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Old 01-27-2011, 06:42 PM   #26 (permalink)
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That's all part of it. If you can show you are in it to make $ first you are ok.

Example can't be answered as given. If a business yes the 5,000 is right. If a hobby you can only claim if you itemize. Its aslo subject to 2% AGI limit in addition. If you make 100k that means only the hobby expenses exceeding 2k (18,000 in your example) is deductible.
What if I'm considered a hobby but do not wish to claim my losses? Do I just ignore it?
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Old 01-27-2011, 07:00 PM   #27 (permalink)
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No you can't just ignore it. You have to report it. Plus because of the 2 limitations most people can't deduct hobby expenses (at least in full to offset income). Again with a hobby you also cannot generate a loss.
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Old 01-27-2011, 07:17 PM   #28 (permalink)
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No you can't just ignore it. You have to report it. Plus because of the 2 limitations most people can't deduct hobby expenses (at least in full to offset income). Again with a hobby you also cannot generate a loss.
See, that's what I'm confused about. The average guy who spends $2000 in a year on wax and sells his non-PC stuff on ebay for $1000 has to report additional income of $1,000 when it was actually a $1,000 loss?

If I bought a TV for $1000, decided 6 months later I didn't want it, and I sold it on ebay for $800, how would I report that on my taxes? And why would cards be any different?
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Old 01-27-2011, 07:24 PM   #29 (permalink)
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If you sell one card you don't. A tv is tangible personal property. Like a car is not subject to taxation. If you have multiple sales and transactions you become a car dealer and report income accordingly. Its a case-by-case scenario. Its not black and white
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Old 01-27-2011, 07:30 PM   #30 (permalink)
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See, that's what I'm confused about. The average guy who spends $2000 in a year on wax and sells his non-PC stuff on ebay for $1000 has to report additional income of $1,000 when it was actually a $1,000 loss?

If I bought a TV for $1000, decided 6 months later I didn't want it, and I sold it on ebay for $800, how would I report that on my taxes? And why would cards be any different?

You are also missing a big piece. You have to report your GAIN on a sale not your gross income. If you have $2,000 invested and you sell for $1,000 you don't have a gain. Your adjusted basis is the amount you have invested in an item. Anything you sell above your basis is the gain a is subject to taxation. If you don't sell anything for more than you are invested you don't have a gain and aren't subject to tax. Don't get your basis and your expenses confused. They aren't the same.
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Old 01-27-2011, 07:32 PM   #31 (permalink)
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That's the stance you can take if you treat it like an investment.
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Old 01-27-2011, 07:32 PM   #32 (permalink)
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I guess my question is why would I have to pay income tax on a hobby that generated no income. If I sold a million dollars worth of cards in a year, but spent two million to obtain those cards, why on earth would I pay tax on it?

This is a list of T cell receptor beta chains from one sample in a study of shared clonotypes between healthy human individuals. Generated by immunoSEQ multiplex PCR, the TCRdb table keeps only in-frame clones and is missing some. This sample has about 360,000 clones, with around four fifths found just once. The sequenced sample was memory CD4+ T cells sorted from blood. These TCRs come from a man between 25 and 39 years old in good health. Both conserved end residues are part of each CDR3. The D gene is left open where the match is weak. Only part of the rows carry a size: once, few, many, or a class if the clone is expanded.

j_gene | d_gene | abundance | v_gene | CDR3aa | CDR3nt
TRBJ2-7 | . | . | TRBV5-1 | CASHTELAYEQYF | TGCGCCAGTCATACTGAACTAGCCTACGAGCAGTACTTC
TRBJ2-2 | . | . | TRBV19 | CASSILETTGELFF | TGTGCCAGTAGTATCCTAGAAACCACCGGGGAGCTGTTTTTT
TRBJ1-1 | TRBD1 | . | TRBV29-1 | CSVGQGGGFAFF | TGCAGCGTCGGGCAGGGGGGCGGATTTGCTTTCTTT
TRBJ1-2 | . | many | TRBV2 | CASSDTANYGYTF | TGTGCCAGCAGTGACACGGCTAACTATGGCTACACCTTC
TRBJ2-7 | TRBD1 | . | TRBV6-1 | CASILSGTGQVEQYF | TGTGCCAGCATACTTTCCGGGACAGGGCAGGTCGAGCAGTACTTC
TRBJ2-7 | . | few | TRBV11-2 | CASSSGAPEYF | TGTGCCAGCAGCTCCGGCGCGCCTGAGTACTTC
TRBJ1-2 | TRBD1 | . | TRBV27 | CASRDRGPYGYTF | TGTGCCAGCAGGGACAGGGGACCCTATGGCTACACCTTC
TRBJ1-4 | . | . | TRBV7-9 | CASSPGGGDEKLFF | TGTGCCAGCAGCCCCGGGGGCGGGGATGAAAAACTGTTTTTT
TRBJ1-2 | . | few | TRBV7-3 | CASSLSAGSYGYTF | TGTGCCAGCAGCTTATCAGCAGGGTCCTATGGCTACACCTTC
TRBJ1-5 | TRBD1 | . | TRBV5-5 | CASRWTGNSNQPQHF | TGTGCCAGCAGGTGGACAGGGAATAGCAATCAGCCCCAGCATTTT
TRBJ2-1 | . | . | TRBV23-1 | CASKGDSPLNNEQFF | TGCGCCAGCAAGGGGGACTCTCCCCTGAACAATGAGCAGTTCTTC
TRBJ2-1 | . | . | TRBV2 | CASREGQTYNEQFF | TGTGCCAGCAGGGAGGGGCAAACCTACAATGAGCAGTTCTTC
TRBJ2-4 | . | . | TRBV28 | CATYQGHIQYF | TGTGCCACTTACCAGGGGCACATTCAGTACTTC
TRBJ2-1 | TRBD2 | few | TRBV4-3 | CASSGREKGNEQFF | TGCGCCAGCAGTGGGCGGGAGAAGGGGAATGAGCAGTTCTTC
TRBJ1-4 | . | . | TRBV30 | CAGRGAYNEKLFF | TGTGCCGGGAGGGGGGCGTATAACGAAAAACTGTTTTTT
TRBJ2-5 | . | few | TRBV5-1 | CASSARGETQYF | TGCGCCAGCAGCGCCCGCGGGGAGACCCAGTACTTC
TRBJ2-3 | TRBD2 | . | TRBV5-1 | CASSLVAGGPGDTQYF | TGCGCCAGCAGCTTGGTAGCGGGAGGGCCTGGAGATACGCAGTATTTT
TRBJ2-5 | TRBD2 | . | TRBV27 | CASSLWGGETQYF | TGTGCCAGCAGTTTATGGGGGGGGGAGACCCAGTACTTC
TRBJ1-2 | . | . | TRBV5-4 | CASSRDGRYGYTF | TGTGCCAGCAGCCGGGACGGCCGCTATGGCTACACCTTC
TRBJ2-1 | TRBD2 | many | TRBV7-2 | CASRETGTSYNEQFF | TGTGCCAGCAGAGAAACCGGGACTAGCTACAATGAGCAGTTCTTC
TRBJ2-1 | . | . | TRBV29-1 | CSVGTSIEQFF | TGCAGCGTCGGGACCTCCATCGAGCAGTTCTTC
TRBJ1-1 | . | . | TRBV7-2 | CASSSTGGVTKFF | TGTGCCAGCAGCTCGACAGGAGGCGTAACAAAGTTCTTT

Sorry I'm peppering you with questions, but I'm just trying to figure my shite out for this year's return. The effective date for my sole-proprietorship was 10/1/10, so the prior ten months I was not operating as a business. I still had a lot of transactions on ebay in those ten months, but I spent way more than a made. Way more. So how can I be taxed on my hobby if it generated negative income? Everything I've read up until today has indicated that a hobby is only taxable if it is profitable. Is that not the case?
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Old 01-27-2011, 07:36 PM   #33 (permalink)
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Because to the IRS its a hobby not a business and you get personal enjoyment. Same reason meals and entertainment are only 50% deductible.
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Old 01-27-2011, 07:37 PM   #34 (permalink)
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You are also missing a big piece. You have to report your GAIN on a sale not your gross income. If you have $2,000 invested and you sell for $1,000 you don't have a gain. Your adjusted basis is the amount you have invested in an item. Anything you sell above your basis is the gain a is subject to taxation. If you don't sell anything for more than you are invested you don't have a gain and aren't subject to tax. Don't get your basis and your expenses confused. They aren't the same.
This is what I was getting at. I just have a hard time explaining things sometimes.

I'm an MBA, not an English major. Words are hard sometimes.

My actual figures for 1/10-10/10 are approx $27,000 spent (that I have receipts for) and $22,000 made, so that's a loss of $5,000. I wasn't going to report that at all since I figured I couldn't claim a "hobby" loss. But I'm worried that the IRS will ask for justification if they notice all of that money coming in to my bank account via paypal.


Thanks for the help.
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Old 01-27-2011, 07:39 PM   #35 (permalink)
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Feel free to pm me with specifics if you want. I can't give you an easy answer without knowing materiality factors.
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Old 01-27-2011, 07:43 PM   #36 (permalink)
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Id need more than that though. Other income you dad, taxes paid, charity, mortgage income etc. The way the irs usually thinks is ok you make 100k a year. In addition you have 1k of income unexplicably in your bank. That's 1% of other income and is reasonable. Now if you report $5k in income and have $1k in other that looks more suspicious. They like percentages and comparing it to the industry average.